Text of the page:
Waiting For The "Rush Limbaugh Is A Big Fat Idiot Act Of 2009"
Al Franken is going to be the next Senator from Minnesota, it's just a question of when.
Norm Coleman's term as a U.S. senator ended at noon Washington time on Saturday, and by evening his hopes of winning a second term had been dealt an expected but serious setback as state officials counted previously rejected absentee ballots in St. Paul.
DFLer Al Franken held an unofficial lead of 225 votes over Coleman as this edition of the Star Tribune went to press, according to a newspaper tally of the officials' count of the absentee ballots. Franken had led unofficially by 49 votes going into the day and gained a net 176 votes from the new ballots.
With the recount complete, focus immediately shifted to the Minnesota Supreme Court, which continued to consider a request from the Coleman campaign to alter the process and add more absentee ballots to be reconsidered. But by early evening there was no word from the state's highest court as to when it would rule or hear arguments.
Even if you factor in the 600 or so ballots that Coleman wants counted outside of those that the Canvassing Board approved, he would now need an overwhelming majority of those votes, maybe 65-70%, to take back the lead. And given the Franken success in absentees today, that is a remote possibility. And even if all of the approximately 130 ballots that Coleman claimed were double-counted were taken out of the count, Franken would still have the lead.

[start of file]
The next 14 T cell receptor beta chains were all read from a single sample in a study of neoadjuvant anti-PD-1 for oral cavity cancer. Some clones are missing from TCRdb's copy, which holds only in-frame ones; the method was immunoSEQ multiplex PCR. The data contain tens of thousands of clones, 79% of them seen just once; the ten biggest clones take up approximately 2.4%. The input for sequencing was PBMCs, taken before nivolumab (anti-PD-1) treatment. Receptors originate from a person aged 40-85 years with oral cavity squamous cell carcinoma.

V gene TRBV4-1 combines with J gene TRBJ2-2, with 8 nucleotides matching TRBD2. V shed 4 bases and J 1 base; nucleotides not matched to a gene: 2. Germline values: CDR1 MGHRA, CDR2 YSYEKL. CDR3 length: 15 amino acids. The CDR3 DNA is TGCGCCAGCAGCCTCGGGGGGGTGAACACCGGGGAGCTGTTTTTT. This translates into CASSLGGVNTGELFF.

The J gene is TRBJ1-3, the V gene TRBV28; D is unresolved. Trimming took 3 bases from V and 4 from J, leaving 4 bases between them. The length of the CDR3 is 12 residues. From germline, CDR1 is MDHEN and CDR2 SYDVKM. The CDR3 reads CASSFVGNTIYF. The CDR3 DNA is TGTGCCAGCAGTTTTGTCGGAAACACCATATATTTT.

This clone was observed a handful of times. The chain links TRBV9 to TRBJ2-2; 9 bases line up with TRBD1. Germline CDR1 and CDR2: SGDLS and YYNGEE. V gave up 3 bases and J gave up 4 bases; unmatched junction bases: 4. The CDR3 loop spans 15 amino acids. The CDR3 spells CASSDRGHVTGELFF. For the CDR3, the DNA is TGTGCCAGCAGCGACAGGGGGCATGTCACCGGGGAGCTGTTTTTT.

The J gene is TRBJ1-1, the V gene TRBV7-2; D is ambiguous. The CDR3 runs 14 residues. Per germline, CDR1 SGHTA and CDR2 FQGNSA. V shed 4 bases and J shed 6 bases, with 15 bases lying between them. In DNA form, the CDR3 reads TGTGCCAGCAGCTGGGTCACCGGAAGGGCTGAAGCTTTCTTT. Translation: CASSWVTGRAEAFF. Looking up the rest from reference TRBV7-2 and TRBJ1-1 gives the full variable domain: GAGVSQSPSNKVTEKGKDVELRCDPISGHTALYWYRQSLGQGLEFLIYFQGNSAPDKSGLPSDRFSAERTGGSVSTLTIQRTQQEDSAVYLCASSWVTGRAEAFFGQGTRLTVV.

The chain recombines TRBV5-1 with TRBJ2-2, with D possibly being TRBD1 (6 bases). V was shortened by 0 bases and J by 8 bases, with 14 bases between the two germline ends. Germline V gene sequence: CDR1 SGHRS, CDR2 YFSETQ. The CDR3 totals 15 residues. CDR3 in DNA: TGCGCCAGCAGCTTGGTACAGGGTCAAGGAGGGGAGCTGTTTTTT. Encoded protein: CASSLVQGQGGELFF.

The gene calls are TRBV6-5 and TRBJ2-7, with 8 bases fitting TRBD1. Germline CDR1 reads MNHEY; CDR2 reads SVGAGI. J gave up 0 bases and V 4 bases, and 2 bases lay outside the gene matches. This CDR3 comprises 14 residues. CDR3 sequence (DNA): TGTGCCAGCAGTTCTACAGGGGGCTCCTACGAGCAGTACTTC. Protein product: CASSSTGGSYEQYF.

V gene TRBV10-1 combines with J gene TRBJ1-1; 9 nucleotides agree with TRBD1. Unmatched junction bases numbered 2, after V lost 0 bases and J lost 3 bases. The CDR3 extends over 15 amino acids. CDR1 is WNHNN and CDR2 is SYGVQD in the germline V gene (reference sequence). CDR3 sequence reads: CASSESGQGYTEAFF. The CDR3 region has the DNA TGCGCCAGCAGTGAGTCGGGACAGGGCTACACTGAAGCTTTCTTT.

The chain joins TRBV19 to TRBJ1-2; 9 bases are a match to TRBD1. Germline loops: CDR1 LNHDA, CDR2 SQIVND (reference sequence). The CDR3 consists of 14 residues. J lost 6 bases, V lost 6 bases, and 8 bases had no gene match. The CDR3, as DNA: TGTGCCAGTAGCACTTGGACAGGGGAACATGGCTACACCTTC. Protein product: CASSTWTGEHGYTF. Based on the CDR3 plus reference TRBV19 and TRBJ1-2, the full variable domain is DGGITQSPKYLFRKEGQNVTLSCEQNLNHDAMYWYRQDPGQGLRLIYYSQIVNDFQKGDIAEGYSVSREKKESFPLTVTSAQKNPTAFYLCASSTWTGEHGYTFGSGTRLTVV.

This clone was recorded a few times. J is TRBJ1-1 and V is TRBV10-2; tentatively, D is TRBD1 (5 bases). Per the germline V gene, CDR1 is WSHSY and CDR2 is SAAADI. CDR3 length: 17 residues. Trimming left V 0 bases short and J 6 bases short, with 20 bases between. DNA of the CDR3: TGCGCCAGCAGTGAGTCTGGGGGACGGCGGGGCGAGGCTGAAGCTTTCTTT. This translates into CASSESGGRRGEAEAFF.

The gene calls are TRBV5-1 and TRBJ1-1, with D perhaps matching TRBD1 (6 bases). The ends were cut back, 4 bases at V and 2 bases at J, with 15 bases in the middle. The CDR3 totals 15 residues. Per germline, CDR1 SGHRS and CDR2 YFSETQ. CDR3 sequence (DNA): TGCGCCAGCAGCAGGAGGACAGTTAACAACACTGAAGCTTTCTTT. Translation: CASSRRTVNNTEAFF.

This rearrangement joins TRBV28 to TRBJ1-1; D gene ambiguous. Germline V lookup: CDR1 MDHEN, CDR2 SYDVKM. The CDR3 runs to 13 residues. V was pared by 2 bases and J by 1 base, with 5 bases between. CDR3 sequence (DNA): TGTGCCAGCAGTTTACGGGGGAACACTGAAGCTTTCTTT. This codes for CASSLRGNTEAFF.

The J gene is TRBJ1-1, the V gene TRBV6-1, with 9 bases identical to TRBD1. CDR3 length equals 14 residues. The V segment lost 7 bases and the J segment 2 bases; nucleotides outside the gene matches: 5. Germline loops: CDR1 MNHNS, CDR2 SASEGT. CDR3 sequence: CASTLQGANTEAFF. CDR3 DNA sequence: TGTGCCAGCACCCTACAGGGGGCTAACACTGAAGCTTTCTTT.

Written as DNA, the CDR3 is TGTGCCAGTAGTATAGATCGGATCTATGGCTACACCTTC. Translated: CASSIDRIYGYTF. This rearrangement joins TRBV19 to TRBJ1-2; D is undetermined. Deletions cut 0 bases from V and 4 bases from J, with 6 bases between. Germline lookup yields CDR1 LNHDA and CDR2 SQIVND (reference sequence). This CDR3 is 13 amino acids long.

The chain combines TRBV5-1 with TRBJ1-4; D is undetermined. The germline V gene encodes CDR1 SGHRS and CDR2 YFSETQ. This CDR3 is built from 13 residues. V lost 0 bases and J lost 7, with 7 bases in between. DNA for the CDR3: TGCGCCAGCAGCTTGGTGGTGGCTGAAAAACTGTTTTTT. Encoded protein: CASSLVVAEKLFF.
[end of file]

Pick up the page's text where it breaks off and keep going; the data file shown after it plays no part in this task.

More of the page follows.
Franken's going to win. Coleman might run out the string on challenges, and take up weeks of time, but Franken's going to win.
Bill O'Reilly's head is going to explode.
...Eric Kleefeld reports that Coleman could easily bottle this up for no good reason.
So what does this mean? Minnesota law is unique in that it prohibits the issuing of an official certificate of election until the legal challenges are all resolved. Unless Coleman backs down and concedes defeat, he could bottle up a Franken win for weeks or even months, depending on how appeals go -- even though it appears to be nearly impossible that he could ever succeed.
And since the Senate Republican leadership has promised to block the seating of Al Franken on any provisional basis, that means this seat could stay vacant for a while.